During the past 30 years, I have analyzed thousands of time series concerning all sorts of social and economic phenomena—from the destruction of the threshers (1 month) to the evolution of British naval power (500 years), from the rounds of artillery shot in Europe by American forces during WWI to American casualties in the Vietnam War, from the victims of the Red Brigades in Italy to those of the witch hunts in the Middle Ages, and so on. The perplexing result is that a very simple logistic model can always fit the data in a predictive format.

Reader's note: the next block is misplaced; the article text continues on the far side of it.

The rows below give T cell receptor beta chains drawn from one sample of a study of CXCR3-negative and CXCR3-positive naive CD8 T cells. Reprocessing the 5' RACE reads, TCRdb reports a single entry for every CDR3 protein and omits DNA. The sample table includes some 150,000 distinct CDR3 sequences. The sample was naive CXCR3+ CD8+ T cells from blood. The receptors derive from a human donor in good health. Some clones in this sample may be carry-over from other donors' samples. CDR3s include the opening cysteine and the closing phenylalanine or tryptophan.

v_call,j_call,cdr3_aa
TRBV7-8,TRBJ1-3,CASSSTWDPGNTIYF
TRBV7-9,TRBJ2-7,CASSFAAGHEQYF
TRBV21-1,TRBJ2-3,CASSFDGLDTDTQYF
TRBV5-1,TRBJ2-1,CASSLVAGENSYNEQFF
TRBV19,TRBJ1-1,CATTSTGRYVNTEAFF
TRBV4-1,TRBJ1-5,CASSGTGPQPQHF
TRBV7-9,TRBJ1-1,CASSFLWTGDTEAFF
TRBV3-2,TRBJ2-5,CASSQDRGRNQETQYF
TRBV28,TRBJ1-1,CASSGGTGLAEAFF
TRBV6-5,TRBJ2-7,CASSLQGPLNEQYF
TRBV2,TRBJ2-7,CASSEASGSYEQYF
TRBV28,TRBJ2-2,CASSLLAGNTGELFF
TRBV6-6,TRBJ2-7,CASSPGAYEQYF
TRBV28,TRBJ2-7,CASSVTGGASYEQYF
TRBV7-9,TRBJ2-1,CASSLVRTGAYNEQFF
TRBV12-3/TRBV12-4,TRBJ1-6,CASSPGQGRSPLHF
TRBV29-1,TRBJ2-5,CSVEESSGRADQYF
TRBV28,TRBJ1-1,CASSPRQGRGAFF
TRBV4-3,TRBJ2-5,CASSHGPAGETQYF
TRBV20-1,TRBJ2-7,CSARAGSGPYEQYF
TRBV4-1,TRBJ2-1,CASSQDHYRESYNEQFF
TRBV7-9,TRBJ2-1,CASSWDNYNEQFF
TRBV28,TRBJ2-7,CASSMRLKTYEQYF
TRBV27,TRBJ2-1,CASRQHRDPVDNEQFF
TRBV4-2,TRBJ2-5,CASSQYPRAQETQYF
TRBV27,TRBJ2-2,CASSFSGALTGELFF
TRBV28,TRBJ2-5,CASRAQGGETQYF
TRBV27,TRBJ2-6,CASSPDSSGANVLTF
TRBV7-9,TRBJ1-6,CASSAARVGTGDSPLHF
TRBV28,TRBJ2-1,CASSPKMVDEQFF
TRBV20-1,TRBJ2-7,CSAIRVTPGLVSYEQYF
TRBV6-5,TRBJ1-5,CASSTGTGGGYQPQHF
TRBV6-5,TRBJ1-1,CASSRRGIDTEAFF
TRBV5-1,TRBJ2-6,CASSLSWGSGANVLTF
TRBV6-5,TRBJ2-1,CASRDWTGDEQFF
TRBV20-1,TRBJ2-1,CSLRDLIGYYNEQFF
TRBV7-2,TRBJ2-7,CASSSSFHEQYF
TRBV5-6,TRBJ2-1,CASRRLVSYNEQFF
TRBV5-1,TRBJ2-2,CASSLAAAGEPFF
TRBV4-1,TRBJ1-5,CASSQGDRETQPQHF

The usual enlightened belief that human events are the result of the fight between competing and collaborating free wills—in imprecise contexts, with unpredictable consequences—seems to be challenged by these results. History appears as the smooth de-convolution of a built-in program where free wills lock in to make it smooth. There appear to be many programs, in fact, like wheels within wheels, strictly clocked by ubiquitous Kondratiev cycles or waves, so that details are describable and predictable. This can be seen in Figure 1, where logistic center points of transportation infrastructures in the USA, subway starting dates for the world, and innovation waves are reported against the deviations from an exponential of energy consumption in the USA. It must be clear that I am not presenting a theory here, but rather some conclusions from numerous—that is, a few thousand—empirical analysis.
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